Q&A with Anna Breckon and Nat Randall
Learn more about Set Piece
We’ve been dying to share this epic feat of theatre and live film with you. Set Piece is a stunning work that tears up and reconfigures entire art forms, genres and narratives as it queers to breaking point the Australian middle class play. It’s sophisticated, funny and really, really sexy, and people will be talking about it for years.
Read on for an insight into how Nat Randall and Anna Breckon developed Set Piece.
Describe the premise of Who’s Afraid of Virginia Woolf. What was it about this story that sparked your interest?
We were looking at theatrical texts that explore the couple form as a starting point for thinking about contemporary homosexual coupledom and homosexual inter-generationality. Who’s Afraid of Virginia Woolf is an example of a culturally esteemed text that explores heterosexual intergenerational coupledom. It seemed to provide a point of contrast to the ideas that we wanted to explore which is around what kinds of relations that are available for queer people. Who’s Afraid of Virginia Woolf presents a kind of toxic heterosexuality and a critique of the institution of marriage. But in the end the toxicity seems to land on the fact that the couple did not have a child. Whether this is ironic or not, or whether it was put in there to satisfy hetero audiences in the case of Albee’s play, we don’t know. However, it is a repeated trope across the genre of the “marriage drama” where the burden of the failure of a hetero couple falls on the absence of reproduction. So we were interested in taking this famous play, as an example of this genre, as a very loose basis to think more optimistically about the possibilities of long term intimacy that is not structured by reproduction.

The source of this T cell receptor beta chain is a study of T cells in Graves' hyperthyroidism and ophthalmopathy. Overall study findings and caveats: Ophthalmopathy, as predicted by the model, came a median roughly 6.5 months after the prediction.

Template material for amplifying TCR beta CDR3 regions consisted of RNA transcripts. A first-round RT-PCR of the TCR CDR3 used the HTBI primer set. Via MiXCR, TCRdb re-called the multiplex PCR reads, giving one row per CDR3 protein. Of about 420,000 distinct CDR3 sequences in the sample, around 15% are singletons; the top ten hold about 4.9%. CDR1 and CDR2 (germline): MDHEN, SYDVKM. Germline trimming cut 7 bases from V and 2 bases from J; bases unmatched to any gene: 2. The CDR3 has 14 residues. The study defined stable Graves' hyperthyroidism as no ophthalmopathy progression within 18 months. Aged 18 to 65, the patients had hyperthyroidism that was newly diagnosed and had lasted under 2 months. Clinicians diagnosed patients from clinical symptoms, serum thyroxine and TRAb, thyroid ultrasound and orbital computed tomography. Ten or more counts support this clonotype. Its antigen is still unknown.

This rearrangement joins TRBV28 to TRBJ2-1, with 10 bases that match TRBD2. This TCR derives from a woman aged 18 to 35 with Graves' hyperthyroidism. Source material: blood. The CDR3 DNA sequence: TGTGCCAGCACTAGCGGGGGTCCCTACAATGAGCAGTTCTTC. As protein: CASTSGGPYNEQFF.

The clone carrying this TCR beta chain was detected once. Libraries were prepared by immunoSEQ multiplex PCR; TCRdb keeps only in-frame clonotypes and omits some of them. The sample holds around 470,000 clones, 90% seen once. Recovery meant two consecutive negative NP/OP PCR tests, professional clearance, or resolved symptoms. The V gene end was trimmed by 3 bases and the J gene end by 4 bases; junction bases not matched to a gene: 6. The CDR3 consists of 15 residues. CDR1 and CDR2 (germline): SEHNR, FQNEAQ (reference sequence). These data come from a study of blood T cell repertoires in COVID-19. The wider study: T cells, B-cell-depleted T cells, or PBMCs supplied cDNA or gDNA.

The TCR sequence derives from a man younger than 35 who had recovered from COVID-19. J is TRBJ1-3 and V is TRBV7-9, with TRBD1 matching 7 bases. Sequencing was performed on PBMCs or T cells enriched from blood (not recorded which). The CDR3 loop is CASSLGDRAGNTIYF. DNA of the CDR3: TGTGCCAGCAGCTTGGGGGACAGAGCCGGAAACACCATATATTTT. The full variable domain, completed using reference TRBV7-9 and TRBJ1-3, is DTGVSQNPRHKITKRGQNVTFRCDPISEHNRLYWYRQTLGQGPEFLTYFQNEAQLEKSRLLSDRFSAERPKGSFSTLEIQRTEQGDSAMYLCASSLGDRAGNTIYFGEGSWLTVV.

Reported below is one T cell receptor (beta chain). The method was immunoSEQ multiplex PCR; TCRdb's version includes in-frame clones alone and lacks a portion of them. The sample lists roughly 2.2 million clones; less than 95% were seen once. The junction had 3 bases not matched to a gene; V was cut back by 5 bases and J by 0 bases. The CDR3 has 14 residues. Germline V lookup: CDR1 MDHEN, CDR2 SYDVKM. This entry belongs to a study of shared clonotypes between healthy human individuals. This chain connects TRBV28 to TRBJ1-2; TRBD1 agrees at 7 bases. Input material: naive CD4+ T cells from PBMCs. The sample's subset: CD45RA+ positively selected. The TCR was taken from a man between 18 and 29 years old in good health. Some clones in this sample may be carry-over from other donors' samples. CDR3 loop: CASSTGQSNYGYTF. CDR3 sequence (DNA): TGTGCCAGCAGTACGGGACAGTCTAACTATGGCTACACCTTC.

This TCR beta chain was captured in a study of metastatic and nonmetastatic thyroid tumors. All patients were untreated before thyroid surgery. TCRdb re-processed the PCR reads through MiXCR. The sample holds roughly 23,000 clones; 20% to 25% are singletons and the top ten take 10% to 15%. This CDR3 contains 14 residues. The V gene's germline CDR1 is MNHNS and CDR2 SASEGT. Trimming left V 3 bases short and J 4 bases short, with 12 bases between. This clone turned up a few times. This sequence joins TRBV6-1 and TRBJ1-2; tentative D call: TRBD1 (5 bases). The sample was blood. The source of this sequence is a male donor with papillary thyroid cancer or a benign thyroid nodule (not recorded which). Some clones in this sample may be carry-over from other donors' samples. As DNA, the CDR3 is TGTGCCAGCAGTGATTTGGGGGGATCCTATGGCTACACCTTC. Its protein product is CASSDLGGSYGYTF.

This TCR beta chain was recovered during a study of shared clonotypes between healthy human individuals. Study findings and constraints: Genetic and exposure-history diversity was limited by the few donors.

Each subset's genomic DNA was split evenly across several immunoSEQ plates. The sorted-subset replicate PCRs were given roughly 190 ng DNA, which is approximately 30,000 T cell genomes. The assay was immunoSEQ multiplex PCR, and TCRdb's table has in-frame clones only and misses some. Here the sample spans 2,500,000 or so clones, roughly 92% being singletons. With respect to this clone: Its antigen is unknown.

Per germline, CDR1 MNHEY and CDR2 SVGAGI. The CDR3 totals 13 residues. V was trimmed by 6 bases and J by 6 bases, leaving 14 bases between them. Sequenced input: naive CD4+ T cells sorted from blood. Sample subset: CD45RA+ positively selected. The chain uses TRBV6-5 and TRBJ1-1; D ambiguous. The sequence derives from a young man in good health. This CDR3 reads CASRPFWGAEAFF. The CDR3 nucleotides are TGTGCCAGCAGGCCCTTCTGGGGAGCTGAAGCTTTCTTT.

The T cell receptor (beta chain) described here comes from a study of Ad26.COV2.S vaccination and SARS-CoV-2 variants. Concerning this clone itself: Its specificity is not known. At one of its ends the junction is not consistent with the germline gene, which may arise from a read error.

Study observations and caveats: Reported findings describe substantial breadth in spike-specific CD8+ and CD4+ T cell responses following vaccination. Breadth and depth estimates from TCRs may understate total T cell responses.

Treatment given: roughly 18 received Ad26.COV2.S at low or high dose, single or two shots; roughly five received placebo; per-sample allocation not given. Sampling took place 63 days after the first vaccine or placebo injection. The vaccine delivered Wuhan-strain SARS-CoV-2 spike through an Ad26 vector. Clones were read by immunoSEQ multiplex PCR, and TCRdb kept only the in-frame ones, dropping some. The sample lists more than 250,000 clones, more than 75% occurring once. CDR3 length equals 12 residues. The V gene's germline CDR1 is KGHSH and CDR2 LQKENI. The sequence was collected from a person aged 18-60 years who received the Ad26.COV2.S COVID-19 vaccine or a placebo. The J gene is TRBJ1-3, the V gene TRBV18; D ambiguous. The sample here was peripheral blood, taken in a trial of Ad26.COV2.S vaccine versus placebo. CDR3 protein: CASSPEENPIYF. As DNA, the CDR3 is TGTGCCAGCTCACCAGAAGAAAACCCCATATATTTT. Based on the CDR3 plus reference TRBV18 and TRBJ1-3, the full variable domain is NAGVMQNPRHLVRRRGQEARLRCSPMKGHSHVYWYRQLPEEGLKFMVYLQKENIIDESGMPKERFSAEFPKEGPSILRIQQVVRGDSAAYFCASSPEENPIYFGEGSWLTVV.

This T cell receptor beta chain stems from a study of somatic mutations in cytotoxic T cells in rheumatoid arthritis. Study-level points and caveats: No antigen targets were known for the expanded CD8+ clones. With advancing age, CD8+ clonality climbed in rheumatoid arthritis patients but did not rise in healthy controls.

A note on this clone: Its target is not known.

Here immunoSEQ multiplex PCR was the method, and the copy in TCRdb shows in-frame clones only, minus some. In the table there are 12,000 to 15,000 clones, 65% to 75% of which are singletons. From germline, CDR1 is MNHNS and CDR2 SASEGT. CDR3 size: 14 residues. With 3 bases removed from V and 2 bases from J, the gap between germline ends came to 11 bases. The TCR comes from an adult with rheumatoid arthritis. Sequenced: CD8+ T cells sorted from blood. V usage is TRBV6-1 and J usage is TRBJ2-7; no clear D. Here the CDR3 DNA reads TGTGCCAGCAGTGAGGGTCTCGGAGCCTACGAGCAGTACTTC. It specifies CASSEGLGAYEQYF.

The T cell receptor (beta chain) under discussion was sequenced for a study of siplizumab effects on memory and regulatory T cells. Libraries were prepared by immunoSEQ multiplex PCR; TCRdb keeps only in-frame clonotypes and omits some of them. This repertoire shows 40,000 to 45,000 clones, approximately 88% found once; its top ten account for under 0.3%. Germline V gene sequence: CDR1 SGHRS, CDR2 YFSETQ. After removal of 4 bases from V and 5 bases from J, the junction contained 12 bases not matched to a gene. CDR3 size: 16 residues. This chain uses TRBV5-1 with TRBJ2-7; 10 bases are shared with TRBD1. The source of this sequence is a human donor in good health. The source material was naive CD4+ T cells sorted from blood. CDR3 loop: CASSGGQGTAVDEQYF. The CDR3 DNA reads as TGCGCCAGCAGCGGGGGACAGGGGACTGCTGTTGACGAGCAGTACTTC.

Run us through the show’s characters. What do their respective personalities represent?
There are four characters in Set Piece, four queer women. Each character sort of comes out of a lesbian archetype. The characters operate at the intersection of fantasy and realism. They are types that come out of lesbian fantasy but are modified through nuanced naturalistic performance and placed in real time in an ordinary domestic setting. We didn’t want to make a show that was utopian so none of the characters are straightforward ideals, but are instead compromised subjects working to connect with each other. We wanted the feeling of the show to not be simple but to approximate moments of pleasure and good feeling that come out of real experience, moments without the edges removed. Some parts of this text belong more forcefully to the realm of fantasy while in other parts the feelings come from the lived world.
Tell us about the set design.